Tuesday, July 31, 2012

Buffett Breaks His Cardinal Rule And Invests In IBM (Technology) - Part Two

This is the analysis section of the two-part post on Buffett's investment in IBM.  The first part was simply setting a baseline of prior remarks, outcomes, etc.  As you read this post, I hope you will gain an appreciation for a greater reality than what is presented by the financial clowns on Wall Street and the massively incompetent marionette politicians they control.  After reading this post, I hope you have an appreciation for how unstable the entire economic system is.  Even areas of the economy that you may have never questioned like IBM.  This is not a banking crisis. 

As you read this, you may ask the question of how Warren Buffett and I, as an example, can look at the same possible investment or data and come up with two wildly conflicting conclusions?  This can be surmised in one word.  Quality.   The world can only be explained by quality.   But quality requires an appreciation for the esoteric factors of life.   Economics, finance, politics and the like in today's world are most often completely void of the concept of quality.  They are void of quality because these institutions are controlled by bureaucrats.   Small-minded drones who wax poetic about efficiency and numbers when talking about human beings and the quality of our existence.  Just like in the Soviet Union and Nazi Germany.

bu-reau-crat [byoor-uh-krat] noun - an official who works by fixed routine without exercising intelligent judgment.

We are all suffering the consequences of this fact.  We suffer because bureaucrats subvert human expression, truth, reason, creativity and quality through political and corporate control.  Let's now delve into the exploration of quality.

In many ways IBM, HP, Oracle, Dell and a few others in this field have become economic parallels to the Big Three auto makers and the Big Wall Street firms.   They are the GM, Ford and Chrysler or Bank of America, JP Morgan, Lehman, Bear, Morgan Stanley and Goldman Sachs of the IT industry.  They are all oligopolies or economic fiefdoms that rely on a form of political entitlement and associated control to survive and thrive.  That entitlement is the pro-business corporate socialism or fascism supported by both political parties in our nation as well as countless other nations around the world; the foundation of neoliberal globalization.   They use this political entitlement  to affect economic policies that subvert working markets/competition, competition for American labor and most importantly to subvert job creation.  -->  Companies, once they gain control of markets, destroy job creation.   Companies don't create jobs, people do.  And people do through working markets.  Having a government that is pro-business is a government that is fascist.   Romney, Clinton, Reagan, Bush, Obama; it matters not.  They are all pro-business.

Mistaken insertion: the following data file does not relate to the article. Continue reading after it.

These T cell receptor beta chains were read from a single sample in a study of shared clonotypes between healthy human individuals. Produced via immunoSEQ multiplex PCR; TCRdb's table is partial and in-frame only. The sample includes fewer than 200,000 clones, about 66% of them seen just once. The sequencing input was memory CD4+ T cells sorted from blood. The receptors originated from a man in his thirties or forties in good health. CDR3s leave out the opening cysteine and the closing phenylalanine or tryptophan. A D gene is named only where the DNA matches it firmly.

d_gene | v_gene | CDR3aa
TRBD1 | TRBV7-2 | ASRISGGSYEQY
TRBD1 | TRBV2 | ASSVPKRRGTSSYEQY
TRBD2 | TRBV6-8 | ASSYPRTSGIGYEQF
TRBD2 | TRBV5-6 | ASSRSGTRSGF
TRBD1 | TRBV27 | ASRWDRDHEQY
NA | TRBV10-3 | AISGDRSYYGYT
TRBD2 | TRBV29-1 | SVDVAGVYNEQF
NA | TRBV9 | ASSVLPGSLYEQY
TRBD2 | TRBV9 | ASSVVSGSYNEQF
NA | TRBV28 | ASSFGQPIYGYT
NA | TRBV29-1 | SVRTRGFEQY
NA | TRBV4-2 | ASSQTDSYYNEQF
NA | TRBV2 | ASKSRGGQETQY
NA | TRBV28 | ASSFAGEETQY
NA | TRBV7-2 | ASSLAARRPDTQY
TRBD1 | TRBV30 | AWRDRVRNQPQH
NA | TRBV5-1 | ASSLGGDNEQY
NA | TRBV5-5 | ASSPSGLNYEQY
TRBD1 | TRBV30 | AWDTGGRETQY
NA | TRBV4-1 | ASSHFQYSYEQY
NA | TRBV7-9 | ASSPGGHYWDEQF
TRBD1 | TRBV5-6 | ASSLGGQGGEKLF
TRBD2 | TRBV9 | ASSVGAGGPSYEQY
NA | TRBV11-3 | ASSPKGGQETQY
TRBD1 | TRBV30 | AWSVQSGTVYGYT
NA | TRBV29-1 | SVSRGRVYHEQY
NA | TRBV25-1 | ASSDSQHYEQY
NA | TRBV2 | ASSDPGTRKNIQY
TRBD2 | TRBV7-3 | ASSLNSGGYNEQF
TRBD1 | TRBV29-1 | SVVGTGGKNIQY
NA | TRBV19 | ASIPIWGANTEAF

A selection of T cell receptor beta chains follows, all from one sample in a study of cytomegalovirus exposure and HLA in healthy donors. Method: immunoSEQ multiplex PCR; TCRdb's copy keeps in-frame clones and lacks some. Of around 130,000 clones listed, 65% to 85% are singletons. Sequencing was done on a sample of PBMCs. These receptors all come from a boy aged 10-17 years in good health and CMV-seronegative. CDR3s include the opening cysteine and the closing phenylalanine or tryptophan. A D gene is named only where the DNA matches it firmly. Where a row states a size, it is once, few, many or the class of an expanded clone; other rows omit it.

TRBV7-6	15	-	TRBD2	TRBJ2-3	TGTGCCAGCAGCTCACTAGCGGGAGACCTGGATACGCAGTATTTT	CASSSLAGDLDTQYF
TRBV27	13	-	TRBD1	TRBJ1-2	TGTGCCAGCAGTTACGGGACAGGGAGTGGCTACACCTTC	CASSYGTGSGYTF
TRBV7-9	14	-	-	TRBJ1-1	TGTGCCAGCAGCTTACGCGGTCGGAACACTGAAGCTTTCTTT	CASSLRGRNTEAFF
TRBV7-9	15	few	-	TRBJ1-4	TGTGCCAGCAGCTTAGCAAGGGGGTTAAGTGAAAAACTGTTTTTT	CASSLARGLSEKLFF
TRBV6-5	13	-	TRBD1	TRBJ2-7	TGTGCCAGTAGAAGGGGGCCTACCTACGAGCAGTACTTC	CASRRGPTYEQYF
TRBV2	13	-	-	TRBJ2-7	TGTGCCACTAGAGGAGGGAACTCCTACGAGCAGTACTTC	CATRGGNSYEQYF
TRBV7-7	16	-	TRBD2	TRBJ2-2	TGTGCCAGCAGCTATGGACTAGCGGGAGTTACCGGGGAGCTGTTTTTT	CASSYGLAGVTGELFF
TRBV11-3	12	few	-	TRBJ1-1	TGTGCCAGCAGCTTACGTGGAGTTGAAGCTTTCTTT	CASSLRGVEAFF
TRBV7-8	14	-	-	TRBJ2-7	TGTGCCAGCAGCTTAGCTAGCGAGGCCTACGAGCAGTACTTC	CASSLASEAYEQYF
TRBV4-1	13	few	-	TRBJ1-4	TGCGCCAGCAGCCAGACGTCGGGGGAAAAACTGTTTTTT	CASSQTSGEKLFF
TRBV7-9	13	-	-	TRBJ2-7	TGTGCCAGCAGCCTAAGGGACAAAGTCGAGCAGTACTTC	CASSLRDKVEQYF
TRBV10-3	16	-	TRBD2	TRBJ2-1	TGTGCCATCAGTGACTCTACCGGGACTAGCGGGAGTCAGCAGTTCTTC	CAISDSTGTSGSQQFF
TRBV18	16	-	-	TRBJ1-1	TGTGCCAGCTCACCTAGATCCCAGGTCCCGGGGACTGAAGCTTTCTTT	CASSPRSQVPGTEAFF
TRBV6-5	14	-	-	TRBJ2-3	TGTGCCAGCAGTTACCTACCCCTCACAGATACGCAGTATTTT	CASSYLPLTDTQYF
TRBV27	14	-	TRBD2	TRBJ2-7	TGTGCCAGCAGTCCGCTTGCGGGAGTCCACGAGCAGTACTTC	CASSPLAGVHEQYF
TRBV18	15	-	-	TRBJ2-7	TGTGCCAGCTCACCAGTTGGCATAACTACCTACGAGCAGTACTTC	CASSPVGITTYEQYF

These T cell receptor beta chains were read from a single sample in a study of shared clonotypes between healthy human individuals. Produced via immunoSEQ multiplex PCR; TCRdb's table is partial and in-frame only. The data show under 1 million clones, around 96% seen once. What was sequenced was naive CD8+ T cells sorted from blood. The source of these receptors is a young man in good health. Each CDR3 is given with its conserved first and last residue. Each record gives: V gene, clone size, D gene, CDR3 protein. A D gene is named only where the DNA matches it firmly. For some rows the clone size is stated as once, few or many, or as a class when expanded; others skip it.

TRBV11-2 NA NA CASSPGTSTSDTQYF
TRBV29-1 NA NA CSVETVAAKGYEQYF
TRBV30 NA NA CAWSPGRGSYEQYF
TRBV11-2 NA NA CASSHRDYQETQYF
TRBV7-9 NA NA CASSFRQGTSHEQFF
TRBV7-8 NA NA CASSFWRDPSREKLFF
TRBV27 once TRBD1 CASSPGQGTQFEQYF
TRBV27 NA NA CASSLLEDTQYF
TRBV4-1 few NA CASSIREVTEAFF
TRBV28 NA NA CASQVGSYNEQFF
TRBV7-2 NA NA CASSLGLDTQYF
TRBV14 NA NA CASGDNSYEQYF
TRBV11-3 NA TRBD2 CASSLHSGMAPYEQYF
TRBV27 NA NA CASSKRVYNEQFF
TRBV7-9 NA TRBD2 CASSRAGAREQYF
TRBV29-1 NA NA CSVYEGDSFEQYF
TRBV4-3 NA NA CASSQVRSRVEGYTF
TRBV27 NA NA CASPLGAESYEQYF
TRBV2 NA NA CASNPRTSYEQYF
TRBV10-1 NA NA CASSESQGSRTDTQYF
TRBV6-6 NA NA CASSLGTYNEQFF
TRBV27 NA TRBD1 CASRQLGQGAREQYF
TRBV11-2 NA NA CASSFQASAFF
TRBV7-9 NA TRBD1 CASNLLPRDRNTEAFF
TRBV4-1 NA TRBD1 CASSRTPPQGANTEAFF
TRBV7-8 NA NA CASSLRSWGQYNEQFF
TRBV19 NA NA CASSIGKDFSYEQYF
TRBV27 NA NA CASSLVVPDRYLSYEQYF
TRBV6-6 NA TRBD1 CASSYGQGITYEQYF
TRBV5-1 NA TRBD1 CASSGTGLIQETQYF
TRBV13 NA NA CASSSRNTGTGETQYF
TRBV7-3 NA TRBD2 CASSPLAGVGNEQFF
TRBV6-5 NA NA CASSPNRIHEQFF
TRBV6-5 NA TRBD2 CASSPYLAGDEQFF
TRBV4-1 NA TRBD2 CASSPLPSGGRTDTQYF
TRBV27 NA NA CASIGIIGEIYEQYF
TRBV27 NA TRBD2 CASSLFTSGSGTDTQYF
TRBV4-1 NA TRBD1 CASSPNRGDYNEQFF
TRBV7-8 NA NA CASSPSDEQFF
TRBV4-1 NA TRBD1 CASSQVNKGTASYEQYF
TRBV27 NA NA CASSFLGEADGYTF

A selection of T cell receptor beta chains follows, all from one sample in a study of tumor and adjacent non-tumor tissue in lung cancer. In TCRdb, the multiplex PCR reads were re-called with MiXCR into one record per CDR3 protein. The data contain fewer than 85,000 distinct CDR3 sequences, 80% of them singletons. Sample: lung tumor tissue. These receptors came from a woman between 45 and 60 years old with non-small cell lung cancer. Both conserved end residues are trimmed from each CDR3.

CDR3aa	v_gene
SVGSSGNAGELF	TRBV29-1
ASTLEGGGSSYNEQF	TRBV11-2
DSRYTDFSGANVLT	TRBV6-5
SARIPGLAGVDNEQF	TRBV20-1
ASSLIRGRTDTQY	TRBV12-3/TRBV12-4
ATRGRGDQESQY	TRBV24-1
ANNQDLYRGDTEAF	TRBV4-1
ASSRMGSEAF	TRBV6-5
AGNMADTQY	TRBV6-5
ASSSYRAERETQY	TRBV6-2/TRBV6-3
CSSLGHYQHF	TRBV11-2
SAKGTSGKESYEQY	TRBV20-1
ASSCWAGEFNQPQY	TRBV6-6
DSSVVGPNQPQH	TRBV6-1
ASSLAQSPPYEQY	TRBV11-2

Obama's calls to American multinationals to hire American workers by invoking some level of patriotism or nationalism are naive and ignorant of fundamental economics, corporatism and the policies he supports.  Policies that continue to destroy the American economy yet line the pockets of political parties with corporate-looted cash.  For now. 

First, let's take a specific look at some of the "high value" lines of business that IBM and other major firms within the IT industry and how they are being set up for a major crises in coming years.  Crises that will almost certainly be every bit as serious as those the financial industry has experienced.  Probably worse than anything we have seen to date.   Once again, this is not a financial crisis as Obama, Geithner and 99.9% of economists would have you believe.

Business Software

IBM and other major business-focused information technology businesses have become more software-centric in their business model over the last fifteen or so years.   This is driven by an attempt to increase margins and provide more predictable earnings over the business cycle’s earnings volatility.   Yet, this relatively new phenomenon of large, predictable software revenue streams is substantially comprised of recurring payments achieved both through software product upgrades and maintenance fees.  Both of which are increased quite substantially on a regular, mostly annual, basis to increase corporate profitability.  This is similar to the massive and unyielding increases of health care costs that rises annually in the double digits as corporations pilfer society's sick and vulnerable to pad the bottom line with predictable earnings.